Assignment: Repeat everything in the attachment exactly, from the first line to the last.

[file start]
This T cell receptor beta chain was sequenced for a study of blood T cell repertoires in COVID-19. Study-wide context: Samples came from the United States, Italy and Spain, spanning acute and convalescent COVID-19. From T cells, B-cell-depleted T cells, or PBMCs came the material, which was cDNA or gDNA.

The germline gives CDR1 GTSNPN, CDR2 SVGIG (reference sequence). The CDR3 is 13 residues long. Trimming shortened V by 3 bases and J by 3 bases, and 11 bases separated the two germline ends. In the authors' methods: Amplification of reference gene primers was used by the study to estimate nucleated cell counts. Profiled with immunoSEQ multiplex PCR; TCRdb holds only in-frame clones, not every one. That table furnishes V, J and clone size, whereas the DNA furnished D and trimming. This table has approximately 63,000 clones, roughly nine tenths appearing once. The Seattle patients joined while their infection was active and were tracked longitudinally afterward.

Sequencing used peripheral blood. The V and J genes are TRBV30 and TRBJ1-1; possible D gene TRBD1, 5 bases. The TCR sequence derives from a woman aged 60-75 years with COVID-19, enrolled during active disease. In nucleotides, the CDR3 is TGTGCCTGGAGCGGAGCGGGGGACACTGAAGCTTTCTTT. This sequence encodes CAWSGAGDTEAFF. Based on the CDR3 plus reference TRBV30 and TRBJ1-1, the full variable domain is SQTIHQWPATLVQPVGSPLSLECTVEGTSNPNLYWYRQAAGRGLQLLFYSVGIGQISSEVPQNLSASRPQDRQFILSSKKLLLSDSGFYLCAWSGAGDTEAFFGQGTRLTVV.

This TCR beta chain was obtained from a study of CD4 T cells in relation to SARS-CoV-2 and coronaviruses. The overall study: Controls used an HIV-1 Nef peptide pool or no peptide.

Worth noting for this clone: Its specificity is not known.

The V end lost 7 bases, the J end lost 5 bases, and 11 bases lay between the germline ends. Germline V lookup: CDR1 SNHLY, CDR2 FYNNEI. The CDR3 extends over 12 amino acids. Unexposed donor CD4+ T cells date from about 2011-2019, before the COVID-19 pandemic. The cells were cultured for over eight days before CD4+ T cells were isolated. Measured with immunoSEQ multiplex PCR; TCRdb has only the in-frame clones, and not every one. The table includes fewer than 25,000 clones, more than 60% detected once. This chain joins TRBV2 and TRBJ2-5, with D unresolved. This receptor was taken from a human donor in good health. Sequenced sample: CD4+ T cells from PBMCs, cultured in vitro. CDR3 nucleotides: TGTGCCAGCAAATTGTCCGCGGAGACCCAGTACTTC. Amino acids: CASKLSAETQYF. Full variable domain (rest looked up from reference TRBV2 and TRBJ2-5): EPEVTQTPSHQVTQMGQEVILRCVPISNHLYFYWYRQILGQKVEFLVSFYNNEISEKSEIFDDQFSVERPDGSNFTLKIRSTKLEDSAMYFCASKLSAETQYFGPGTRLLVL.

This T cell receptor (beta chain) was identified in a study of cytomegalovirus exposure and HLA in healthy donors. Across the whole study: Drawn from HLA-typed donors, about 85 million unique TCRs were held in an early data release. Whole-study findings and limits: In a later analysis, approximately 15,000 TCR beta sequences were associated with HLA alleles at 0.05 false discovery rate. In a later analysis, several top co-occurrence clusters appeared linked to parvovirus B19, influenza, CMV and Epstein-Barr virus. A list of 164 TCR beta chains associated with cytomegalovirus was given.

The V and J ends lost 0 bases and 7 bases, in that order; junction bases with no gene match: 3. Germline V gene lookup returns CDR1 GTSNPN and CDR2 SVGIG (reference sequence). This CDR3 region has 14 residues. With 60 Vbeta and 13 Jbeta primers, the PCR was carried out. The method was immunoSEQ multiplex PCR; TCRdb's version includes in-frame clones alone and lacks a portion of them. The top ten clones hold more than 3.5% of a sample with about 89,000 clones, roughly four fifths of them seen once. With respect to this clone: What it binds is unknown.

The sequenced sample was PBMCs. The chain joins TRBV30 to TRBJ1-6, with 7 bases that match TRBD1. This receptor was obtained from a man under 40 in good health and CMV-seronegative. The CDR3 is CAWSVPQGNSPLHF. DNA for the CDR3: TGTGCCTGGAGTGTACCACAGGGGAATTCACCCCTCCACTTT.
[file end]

This T cell receptor beta chain was sequenced for a study of blood T cell repertoires in COVID-19. Study-wide context: Samples came from the United States, Italy and Spain, spanning acute and convalescent COVID-19. From T cells, B-cell-depleted T cells, or PBMCs came the material, which was cDNA or gDNA.

The germline gives CDR1 GTSNPN, CDR2 SVGIG (reference sequence). The CDR3 is 13 residues long. Trimming shortened V by 3 bases and J by 3 bases, and 11 bases separated the two germline ends. In the authors' methods: Amplification of reference gene primers was used by the study to estimate nucleated cell counts. Profiled with immunoSEQ multiplex PCR; TCRdb holds only in-frame clones, not every one. That table furnishes V, J and clone size, whereas the DNA furnished D and trimming. This table has approximately 63,000 clones, roughly nine tenths appearing once. The Seattle patients joined while their infection was active and were tracked longitudinally afterward.

Sequencing used peripheral blood. The V and J genes are TRBV30 and TRBJ1-1; possible D gene TRBD1, 5 bases. The TCR sequence derives from a woman aged 60-75 years with COVID-19, enrolled during active disease. In nucleotides, the CDR3 is TGTGCCTGGAGCGGAGCGGGGGACACTGAAGCTTTCTTT. This sequence encodes CAWSGAGDTEAFF. Based on the CDR3 plus reference TRBV30 and TRBJ1-1, the full variable domain is SQTIHQWPATLVQPVGSPLSLECTVEGTSNPNLYWYRQAAGRGLQLLFYSVGIGQISSEVPQNLSASRPQDRQFILSSKKLLLSDSGFYLCAWSGAGDTEAFFGQGTRLTVV.

This TCR beta chain was obtained from a study of CD4 T cells in relation to SARS-CoV-2 and coronaviruses. The overall study: Controls used an HIV-1 Nef peptide pool or no peptide.

Worth noting for this clone: Its specificity is not known.

The V end lost 7 bases, the J end lost 5 bases, and 11 bases lay between the germline ends. Germline V lookup: CDR1 SNHLY, CDR2 FYNNEI. The CDR3 extends over 12 amino acids. Unexposed donor CD4+ T cells date from about 2011-2019, before the COVID-19 pandemic. The cells were cultured for over eight days before CD4+ T cells were isolated. Measured with immunoSEQ multiplex PCR; TCRdb has only the in-frame clones, and not every one. The table includes fewer than 25,000 clones, more than 60% detected once. This chain joins TRBV2 and TRBJ2-5, with D unresolved. This receptor was taken from a human donor in good health. Sequenced sample: CD4+ T cells from PBMCs, cultured in vitro. CDR3 nucleotides: TGTGCCAGCAAATTGTCCGCGGAGACCCAGTACTTC. Amino acids: CASKLSAETQYF. Full variable domain (rest looked up from reference TRBV2 and TRBJ2-5): EPEVTQTPSHQVTQMGQEVILRCVPISNHLYFYWYRQILGQKVEFLVSFYNNEISEKSEIFDDQFSVERPDGSNFTLKIRSTKLEDSAMYFCASKLSAETQYFGPGTRLLVL.

This T cell receptor (beta chain) was identified in a study of cytomegalovirus exposure and HLA in healthy donors. Across the whole study: Drawn from HLA-typed donors, about 85 million unique TCRs were held in an early data release. Whole-study findings and limits: In a later analysis, approximately 15,000 TCR beta sequences were associated with HLA alleles at 0.05 false discovery rate. In a later analysis, several top co-occurrence clusters appeared linked to parvovirus B19, influenza, CMV and Epstein-Barr virus. A list of 164 TCR beta chains associated with cytomegalovirus was given.

The V and J ends lost 0 bases and 7 bases, in that order; junction bases with no gene match: 3. Germline V gene lookup returns CDR1 GTSNPN and CDR2 SVGIG (reference sequence). This CDR3 region has 14 residues. With 60 Vbeta and 13 Jbeta primers, the PCR was carried out. The method was immunoSEQ multiplex PCR; TCRdb's version includes in-frame clones alone and lacks a portion of them. The top ten clones hold more than 3.5% of a sample with about 89,000 clones, roughly four fifths of them seen once. With respect to this clone: What it binds is unknown.

The sequenced sample was PBMCs. The chain joins TRBV30 to TRBJ1-6, with 7 bases that match TRBD1. This receptor was obtained from a man under 40 in good health and CMV-seronegative. The CDR3 is CAWSVPQGNSPLHF. DNA for the CDR3: TGTGCCTGGAGTGTACCACAGGGGAATTCACCCCTCCACTTT.